The Making of a Trauma-Informed School

Claudia Rojas (bio) relates how the Community Health Advocates School arose from a need in the community.


We are the Community Health Advocates School, and we were created based on the need from the community. So what happened is when this school was being built, the Los Angeles Unified School District made it available so that groups of teachers or community members or business owners, pretty much any group of people that wanted to get together could write a proposal to open this campus, which is Augustus F. Hawkins. During that time there were actually two teachers who are currently still on our staff who worked with a larger design team to open the entire campus.

So one of the schools that was born out of that was the Community Health Advocates School. So what they began to find as they surveyed the community here in South Central Los Angeles that there was a lot of trauma that the community had experienced historically and that there was a great need for healing. So as they continued to talk to the families and young people and nonprofit organizations, churches that have had an impact in the community, they began to realize that there was a definite need to not only make young people aware of the historical issues that have plagued the community, but also to empower them so that they could then become the future social workers, the future teachers, the future counselors, therapists for this community. That's how the Community Health Advocates School began, out of that sort of need that was expressed from the community.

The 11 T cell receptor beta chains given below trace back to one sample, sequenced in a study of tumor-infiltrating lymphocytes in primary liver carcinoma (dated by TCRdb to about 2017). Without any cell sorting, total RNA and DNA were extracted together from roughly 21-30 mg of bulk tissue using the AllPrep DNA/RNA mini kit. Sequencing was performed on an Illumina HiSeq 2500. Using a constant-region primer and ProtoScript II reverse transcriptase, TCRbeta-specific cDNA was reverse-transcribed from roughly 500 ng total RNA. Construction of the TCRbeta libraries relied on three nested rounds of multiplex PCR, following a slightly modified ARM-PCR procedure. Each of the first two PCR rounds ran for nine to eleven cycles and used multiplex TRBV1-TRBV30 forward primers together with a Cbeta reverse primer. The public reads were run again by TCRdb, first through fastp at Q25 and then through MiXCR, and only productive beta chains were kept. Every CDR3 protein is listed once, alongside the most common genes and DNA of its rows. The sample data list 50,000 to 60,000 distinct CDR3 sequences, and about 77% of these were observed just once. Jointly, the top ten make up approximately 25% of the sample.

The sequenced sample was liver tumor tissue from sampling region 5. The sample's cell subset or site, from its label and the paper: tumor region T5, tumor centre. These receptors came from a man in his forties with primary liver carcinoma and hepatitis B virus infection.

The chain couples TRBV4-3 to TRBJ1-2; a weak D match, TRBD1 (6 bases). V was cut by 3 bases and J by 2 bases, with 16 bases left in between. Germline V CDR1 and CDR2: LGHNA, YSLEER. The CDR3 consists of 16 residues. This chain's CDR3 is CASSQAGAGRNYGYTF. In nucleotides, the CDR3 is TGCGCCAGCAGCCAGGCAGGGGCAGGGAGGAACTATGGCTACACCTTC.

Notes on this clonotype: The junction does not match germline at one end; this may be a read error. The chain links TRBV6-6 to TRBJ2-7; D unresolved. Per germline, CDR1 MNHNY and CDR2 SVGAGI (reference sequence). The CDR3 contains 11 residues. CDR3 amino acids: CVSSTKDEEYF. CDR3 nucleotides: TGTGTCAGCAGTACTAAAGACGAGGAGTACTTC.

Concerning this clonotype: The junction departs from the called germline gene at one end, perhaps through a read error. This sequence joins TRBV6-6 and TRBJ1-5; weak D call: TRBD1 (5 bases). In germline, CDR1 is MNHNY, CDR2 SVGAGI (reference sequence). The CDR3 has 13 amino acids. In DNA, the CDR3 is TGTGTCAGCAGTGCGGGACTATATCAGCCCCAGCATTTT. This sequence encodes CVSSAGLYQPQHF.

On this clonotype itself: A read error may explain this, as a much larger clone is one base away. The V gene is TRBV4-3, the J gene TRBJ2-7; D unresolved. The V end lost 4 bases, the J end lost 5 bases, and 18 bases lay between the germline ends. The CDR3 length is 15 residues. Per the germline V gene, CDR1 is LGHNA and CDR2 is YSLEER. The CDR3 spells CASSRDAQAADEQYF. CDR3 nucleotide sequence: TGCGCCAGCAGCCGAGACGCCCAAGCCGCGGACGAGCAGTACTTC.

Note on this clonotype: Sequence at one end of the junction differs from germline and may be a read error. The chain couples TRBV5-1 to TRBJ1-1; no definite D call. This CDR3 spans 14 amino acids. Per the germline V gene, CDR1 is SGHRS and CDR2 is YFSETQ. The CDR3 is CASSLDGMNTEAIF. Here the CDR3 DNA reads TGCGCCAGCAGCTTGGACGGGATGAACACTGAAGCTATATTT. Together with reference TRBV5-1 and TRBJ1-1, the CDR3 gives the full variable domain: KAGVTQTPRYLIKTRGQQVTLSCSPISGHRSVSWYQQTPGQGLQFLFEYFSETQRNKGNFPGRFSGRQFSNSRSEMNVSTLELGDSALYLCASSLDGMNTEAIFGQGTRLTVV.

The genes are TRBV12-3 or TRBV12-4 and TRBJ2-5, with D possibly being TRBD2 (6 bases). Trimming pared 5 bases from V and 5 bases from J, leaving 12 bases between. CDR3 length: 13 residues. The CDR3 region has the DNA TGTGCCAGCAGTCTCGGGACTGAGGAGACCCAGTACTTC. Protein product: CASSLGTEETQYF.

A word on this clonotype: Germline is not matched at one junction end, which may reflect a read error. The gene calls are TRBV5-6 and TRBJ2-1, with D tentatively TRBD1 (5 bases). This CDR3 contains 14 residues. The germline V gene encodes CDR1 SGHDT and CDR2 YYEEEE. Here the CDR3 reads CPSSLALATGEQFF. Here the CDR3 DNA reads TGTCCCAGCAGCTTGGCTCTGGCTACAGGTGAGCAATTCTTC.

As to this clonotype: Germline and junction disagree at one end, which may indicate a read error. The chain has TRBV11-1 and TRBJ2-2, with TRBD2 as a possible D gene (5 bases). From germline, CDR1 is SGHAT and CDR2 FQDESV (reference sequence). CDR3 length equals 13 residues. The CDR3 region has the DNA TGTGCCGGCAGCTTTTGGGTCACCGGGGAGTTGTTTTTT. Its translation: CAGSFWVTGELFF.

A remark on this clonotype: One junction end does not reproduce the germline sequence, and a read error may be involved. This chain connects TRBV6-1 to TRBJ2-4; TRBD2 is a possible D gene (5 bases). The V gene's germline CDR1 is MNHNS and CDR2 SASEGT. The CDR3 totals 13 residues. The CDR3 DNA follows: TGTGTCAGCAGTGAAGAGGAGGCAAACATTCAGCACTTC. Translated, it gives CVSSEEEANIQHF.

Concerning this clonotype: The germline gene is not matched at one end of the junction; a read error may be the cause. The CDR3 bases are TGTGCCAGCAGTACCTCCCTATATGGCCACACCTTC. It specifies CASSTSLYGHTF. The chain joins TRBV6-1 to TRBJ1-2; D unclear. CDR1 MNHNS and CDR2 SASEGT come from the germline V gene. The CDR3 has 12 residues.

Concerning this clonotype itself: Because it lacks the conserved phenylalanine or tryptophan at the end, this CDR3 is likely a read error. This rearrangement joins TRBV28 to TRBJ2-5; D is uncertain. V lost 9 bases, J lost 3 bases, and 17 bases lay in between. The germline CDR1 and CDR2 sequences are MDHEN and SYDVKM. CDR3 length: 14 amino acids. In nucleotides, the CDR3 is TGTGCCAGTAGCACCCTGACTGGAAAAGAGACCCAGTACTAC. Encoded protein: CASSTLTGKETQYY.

We are part of what's called a "zone of choice," in the Los Angeles Unified School District, and in our zone of choice there are three schools, which are the three existing schools here at Augustus F. Hawkins. So they are able to self-select based on their interests and also we do recruitment. So we go to our local feeder middle school, which is just a couple of blocks down the street and it's John Muir Middle School. We present to the eighth graders who are then our incoming ninth graders, and it's a mainly student-centered presentation where students go and show them what we're doing at Hawkins. Then in particular what each MAHS (Manual Arts High School) school is focused on.

Then the eighth graders, with the help of their guidance counselor and their parents of course, they rank the schools, one, two, three, and then the district does their best to give them their first choice.

Then we also have what we call "open enrollment," so students who are not necessarily in our geographic area are able to elect to come here if they choose to, and then there's also what are called "permits." So if a student really wants to come here, maybe they're experiencing some sort of problems at their own home school, they can also request permission to be accepted here. So that's pretty much how we get our student population.

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Excerpted from an interview at CBITS Summit 2013 in Santa Monica, CA.

 

More About "Trauma-Informed Schools"

 

More From Claudia Rojas (bio)

  • Applying Restorative Justice Through Community Circles

  • Creating a Safety Net for a Wide Range of Traumas

  • Hiring and Professional Development Practices of a Trauma-Informed School

  • Older Students Mentor Younger Students in a Trauma-Informed School

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